‘Midnight Diner’ is a food film with a heart

Home > Entertainment > Movies

print dictionary print

‘Midnight Diner’ is a food film with a heart


Michiru (Tabe Mikako) eats yams and rice served at Midnight Diner.

Food is a prominent theme on TV shows and films in Korea these days. But none have portrayed it as faithfully and with as much heart as the upcoming Japanese movie “Midnight Diner,” directed by Joji Matsuoka.

Based on the manga of the same name, the story has been internationally popular ever since it was written by Yaro Abe in 2007, having been adapted to a TV drama series and even a musical.

After broadcasting more than 30 episodes on TV for six years - each one focusing on a different dish served at midnight at the eatery - the story of the diner is finally being served to the silver screen.

The film is set in a small izakaya, or a Japanese drinking spot, decorated with stained-wood walls in a back alley of bustling Tokyo.


Japanese actor Kobayashi Kaoru talks about the film “Midnight Diner” at a press event Monday in eastern Seoul. Provided by the distributor

Serving drinks - sake or beer - and food that is not on the menu most of the time, this cramped diner is a place where people worn out by daily life can receive consolation and revitalization.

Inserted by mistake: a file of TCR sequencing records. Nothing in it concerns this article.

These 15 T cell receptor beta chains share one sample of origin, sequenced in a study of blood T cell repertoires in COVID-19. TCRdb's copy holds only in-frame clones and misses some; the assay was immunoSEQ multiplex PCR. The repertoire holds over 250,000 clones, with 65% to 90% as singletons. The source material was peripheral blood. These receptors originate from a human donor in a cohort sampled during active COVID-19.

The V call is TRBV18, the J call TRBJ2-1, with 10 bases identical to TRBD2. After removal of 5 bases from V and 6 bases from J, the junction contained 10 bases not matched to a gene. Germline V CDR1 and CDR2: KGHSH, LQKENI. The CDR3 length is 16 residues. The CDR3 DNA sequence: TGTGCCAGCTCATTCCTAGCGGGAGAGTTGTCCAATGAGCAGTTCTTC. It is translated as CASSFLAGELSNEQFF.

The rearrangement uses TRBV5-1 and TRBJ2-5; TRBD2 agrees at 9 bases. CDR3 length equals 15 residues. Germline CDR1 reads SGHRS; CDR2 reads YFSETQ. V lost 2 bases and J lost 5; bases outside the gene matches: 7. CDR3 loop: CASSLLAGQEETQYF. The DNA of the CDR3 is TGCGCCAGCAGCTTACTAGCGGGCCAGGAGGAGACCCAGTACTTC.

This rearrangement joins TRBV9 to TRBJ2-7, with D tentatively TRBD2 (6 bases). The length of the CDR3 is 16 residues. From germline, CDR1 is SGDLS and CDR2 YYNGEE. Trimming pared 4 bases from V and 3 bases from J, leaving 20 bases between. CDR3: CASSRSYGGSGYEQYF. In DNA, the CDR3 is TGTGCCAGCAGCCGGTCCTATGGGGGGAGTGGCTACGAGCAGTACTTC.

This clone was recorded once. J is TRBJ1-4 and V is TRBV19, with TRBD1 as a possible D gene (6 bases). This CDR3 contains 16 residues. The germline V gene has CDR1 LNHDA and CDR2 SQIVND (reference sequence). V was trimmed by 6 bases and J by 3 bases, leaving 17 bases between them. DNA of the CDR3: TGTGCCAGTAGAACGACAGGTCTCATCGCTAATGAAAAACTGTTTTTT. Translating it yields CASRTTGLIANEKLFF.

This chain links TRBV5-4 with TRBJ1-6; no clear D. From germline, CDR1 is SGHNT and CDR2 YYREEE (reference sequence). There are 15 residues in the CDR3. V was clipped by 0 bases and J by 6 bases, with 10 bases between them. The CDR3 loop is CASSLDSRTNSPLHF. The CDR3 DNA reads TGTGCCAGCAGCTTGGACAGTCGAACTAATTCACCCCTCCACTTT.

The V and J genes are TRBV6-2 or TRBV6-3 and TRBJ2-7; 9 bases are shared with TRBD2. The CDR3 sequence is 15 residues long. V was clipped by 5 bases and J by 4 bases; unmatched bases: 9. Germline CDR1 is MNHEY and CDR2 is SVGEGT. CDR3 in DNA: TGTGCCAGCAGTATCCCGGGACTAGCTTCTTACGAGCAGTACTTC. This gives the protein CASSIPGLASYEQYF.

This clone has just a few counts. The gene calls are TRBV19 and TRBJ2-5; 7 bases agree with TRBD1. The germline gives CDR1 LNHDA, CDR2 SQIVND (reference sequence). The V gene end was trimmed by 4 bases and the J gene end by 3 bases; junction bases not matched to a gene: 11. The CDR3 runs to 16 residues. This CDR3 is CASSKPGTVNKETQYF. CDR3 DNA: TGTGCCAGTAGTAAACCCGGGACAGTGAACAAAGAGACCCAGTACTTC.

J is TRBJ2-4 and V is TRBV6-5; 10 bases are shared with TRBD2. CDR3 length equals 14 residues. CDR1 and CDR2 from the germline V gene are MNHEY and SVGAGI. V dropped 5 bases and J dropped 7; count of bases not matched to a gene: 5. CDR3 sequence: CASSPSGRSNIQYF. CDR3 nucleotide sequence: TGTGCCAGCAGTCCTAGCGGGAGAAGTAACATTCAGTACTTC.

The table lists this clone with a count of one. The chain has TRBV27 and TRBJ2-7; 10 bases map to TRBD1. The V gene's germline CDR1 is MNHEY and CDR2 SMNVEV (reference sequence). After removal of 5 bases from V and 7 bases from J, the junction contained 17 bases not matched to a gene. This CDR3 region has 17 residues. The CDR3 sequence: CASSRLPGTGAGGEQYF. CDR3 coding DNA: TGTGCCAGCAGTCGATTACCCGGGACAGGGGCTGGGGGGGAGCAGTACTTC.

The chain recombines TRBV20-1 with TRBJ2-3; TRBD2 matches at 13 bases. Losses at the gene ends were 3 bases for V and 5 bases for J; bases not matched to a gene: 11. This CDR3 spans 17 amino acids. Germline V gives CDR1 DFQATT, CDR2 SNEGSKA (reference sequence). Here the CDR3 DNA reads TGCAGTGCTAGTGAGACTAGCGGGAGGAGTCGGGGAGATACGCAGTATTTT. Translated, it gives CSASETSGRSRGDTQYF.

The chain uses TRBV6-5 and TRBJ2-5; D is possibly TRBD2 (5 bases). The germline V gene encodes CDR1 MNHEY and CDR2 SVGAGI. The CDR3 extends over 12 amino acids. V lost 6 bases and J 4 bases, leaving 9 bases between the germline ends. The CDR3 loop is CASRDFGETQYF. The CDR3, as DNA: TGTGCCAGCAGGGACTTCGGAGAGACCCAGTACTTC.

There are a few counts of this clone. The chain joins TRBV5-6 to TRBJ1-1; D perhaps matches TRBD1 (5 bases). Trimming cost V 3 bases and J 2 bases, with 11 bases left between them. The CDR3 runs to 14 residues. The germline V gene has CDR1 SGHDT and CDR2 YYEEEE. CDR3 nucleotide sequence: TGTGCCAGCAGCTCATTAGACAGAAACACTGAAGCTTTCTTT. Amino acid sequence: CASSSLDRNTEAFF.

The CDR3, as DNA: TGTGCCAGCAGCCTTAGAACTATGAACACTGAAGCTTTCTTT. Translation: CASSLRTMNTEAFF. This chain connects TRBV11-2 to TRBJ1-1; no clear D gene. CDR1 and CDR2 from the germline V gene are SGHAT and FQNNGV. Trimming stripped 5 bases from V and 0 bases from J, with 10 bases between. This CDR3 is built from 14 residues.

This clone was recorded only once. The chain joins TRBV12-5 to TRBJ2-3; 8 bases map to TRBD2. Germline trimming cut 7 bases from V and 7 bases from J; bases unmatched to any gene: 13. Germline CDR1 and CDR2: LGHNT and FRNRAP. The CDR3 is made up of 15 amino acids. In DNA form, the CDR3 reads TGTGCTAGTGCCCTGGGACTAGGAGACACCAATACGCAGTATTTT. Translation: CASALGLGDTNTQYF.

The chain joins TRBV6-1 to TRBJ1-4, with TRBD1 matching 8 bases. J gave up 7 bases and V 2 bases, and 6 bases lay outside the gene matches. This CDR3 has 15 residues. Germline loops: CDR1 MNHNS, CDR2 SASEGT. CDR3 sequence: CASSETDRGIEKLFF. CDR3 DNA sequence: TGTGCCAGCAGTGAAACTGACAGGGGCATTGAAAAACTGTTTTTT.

With its opening hours running from 12 a.m. to 7 a.m., the eatery is visited by more people than one would expect. Some are office staff who come here after work, and some are strippers and gangsters who start their days at the place.

They are not the type of people who would usually get along, but once they sit behind the bar at “Midnight Diner,” they listen to each other’s woes and worries while eating food served by the so-called Master.

Played by Kobayashi Kaoru, who also starred in the drama series, Master is the diner’s owner and chef. He rarely talks and has a big, mysterious scar across his face. But his home-style cooking always manages to inspirit customers.

“I mastered all the food that appears in the movie,” said Kobayashi during a press conference on Monday at Wangsimni CGV, eastern Seoul.

In the film, simple yet essential Japanese dishes such as rolled omelet and curry with rice appear. People who are used to seeing the eye-popping meals or mouth-watering visuals and sounds commonly seen on Korean food TV shows may feel that the film is rather mundane. However, Kobayashi said the food that appears in “Midnight Diner” serves a different purpose.

“[The food] is not extravagant fine-dining dishes, but humble Japanese home meals,” said Kobayashi.

“Since it is a food movie, people might think the cuisine is the central figure. But it is actually not. The real protagonists are the people [who visit the eatery] with their heart’s broken and let down.”

He added that the most important part of the film is how these people “feed their hearts and souls at the Midnight Diner.”

The film opens nationwide on Thursday.

BY JIN EUN-SOO [jin.eunsoo@joongang.co.kr]
Log in to Twitter or Facebook account to connect
with the Korea JoongAng Daily
help-image Social comment?
lock icon

To write comments, please log in to one of the accounts.

Standards Board Policy (0/250자)